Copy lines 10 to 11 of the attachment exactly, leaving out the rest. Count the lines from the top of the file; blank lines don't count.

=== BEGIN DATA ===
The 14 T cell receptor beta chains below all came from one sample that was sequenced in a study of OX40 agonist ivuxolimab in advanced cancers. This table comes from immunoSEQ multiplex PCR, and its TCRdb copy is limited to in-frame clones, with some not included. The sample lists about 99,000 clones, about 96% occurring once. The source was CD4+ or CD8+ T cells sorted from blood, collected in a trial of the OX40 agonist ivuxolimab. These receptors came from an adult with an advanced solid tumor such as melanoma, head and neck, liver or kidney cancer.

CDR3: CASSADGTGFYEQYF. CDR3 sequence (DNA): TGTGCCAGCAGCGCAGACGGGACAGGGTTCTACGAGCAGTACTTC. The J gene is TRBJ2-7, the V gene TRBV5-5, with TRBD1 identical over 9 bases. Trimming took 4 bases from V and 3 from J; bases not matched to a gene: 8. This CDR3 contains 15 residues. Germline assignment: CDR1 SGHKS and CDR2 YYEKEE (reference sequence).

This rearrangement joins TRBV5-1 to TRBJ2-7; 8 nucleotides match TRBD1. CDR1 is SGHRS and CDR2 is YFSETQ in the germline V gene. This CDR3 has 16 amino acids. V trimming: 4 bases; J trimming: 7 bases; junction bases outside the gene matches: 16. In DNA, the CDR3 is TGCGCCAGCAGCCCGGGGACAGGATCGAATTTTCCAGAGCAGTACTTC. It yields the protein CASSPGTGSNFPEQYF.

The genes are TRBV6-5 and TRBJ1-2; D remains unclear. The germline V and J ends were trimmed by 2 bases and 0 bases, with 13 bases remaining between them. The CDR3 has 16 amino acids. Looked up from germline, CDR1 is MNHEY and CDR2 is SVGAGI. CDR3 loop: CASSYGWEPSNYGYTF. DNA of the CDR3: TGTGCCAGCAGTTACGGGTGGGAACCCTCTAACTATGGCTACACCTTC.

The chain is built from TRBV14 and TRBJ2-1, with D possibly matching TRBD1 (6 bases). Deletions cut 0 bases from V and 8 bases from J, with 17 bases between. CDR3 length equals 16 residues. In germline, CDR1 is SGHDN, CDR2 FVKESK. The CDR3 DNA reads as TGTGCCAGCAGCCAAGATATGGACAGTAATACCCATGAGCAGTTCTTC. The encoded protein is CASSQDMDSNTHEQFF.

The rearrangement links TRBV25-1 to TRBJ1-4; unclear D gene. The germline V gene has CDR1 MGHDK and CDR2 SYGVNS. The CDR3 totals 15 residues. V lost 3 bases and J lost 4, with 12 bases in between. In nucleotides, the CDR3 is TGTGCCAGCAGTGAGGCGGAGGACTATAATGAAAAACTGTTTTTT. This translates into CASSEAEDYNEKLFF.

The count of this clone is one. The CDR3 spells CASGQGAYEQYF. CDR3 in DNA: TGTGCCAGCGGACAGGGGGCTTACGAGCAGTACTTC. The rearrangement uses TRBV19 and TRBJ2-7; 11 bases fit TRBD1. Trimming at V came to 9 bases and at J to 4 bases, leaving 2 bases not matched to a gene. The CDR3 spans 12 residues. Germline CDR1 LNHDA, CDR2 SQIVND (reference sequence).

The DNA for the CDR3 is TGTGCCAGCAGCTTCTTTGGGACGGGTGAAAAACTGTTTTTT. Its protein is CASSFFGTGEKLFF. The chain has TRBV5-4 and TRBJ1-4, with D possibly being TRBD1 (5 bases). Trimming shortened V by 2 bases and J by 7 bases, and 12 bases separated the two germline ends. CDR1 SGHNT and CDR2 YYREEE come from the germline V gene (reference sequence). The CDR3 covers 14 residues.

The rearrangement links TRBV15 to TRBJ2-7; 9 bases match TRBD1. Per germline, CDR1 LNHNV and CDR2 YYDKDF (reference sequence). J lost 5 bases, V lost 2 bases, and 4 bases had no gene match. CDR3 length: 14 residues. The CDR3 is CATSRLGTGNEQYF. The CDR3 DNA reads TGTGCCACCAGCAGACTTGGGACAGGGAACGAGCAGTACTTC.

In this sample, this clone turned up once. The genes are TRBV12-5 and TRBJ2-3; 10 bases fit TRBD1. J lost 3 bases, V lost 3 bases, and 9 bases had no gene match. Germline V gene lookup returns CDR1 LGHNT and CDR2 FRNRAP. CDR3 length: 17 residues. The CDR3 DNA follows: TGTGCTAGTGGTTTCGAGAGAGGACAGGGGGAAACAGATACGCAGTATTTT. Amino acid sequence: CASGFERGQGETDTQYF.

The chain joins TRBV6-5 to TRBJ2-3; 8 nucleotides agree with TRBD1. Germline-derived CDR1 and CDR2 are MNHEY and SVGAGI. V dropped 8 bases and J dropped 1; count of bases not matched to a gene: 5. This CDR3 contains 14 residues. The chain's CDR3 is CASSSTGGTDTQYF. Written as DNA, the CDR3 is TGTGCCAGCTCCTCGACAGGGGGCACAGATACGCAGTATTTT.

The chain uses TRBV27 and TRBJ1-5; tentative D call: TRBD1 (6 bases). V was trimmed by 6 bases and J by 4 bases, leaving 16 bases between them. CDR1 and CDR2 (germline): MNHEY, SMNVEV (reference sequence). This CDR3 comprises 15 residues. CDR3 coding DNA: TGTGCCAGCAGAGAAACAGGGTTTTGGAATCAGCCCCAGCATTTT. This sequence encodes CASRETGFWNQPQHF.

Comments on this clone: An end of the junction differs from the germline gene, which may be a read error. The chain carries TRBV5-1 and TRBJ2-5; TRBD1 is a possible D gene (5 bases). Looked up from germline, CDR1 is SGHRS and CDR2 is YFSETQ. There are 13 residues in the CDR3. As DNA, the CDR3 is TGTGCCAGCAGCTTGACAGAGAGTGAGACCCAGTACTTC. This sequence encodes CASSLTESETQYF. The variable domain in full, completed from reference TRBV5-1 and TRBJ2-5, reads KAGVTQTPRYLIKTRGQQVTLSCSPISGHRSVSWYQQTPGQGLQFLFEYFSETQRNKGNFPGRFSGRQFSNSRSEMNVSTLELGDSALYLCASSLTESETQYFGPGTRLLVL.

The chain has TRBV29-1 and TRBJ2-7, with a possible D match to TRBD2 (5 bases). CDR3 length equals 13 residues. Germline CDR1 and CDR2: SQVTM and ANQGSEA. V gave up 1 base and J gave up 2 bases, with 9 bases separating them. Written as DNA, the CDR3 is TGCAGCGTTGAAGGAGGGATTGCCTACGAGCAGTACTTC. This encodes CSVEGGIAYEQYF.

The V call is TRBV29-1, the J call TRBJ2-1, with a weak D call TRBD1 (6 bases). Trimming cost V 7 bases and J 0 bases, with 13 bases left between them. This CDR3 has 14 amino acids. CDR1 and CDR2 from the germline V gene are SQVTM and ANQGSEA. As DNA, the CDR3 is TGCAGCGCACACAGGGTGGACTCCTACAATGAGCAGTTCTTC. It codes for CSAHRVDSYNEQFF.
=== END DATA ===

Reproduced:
In this sample, this clone turned up once. The genes are TRBV12-5 and TRBJ2-3; 10 bases fit TRBD1. J lost 3 bases, V lost 3 bases, and 9 bases had no gene match. Germline V gene lookup returns CDR1 LGHNT and CDR2 FRNRAP. CDR3 length: 17 residues. The CDR3 DNA follows: TGTGCTAGTGGTTTCGAGAGAGGACAGGGGGAAACAGATACGCAGTATTTT. Amino acid sequence: CASGFERGQGETDTQYF.

The chain joins TRBV6-5 to TRBJ2-3; 8 nucleotides agree with TRBD1. Germline-derived CDR1 and CDR2 are MNHEY and SVGAGI. V dropped 8 bases and J dropped 1; count of bases not matched to a gene: 5. This CDR3 contains 14 residues. The chain's CDR3 is CASSSTGGTDTQYF. Written as DNA, the CDR3 is TGTGCCAGCTCCTCGACAGGGGGCACAGATACGCAGTATTTT.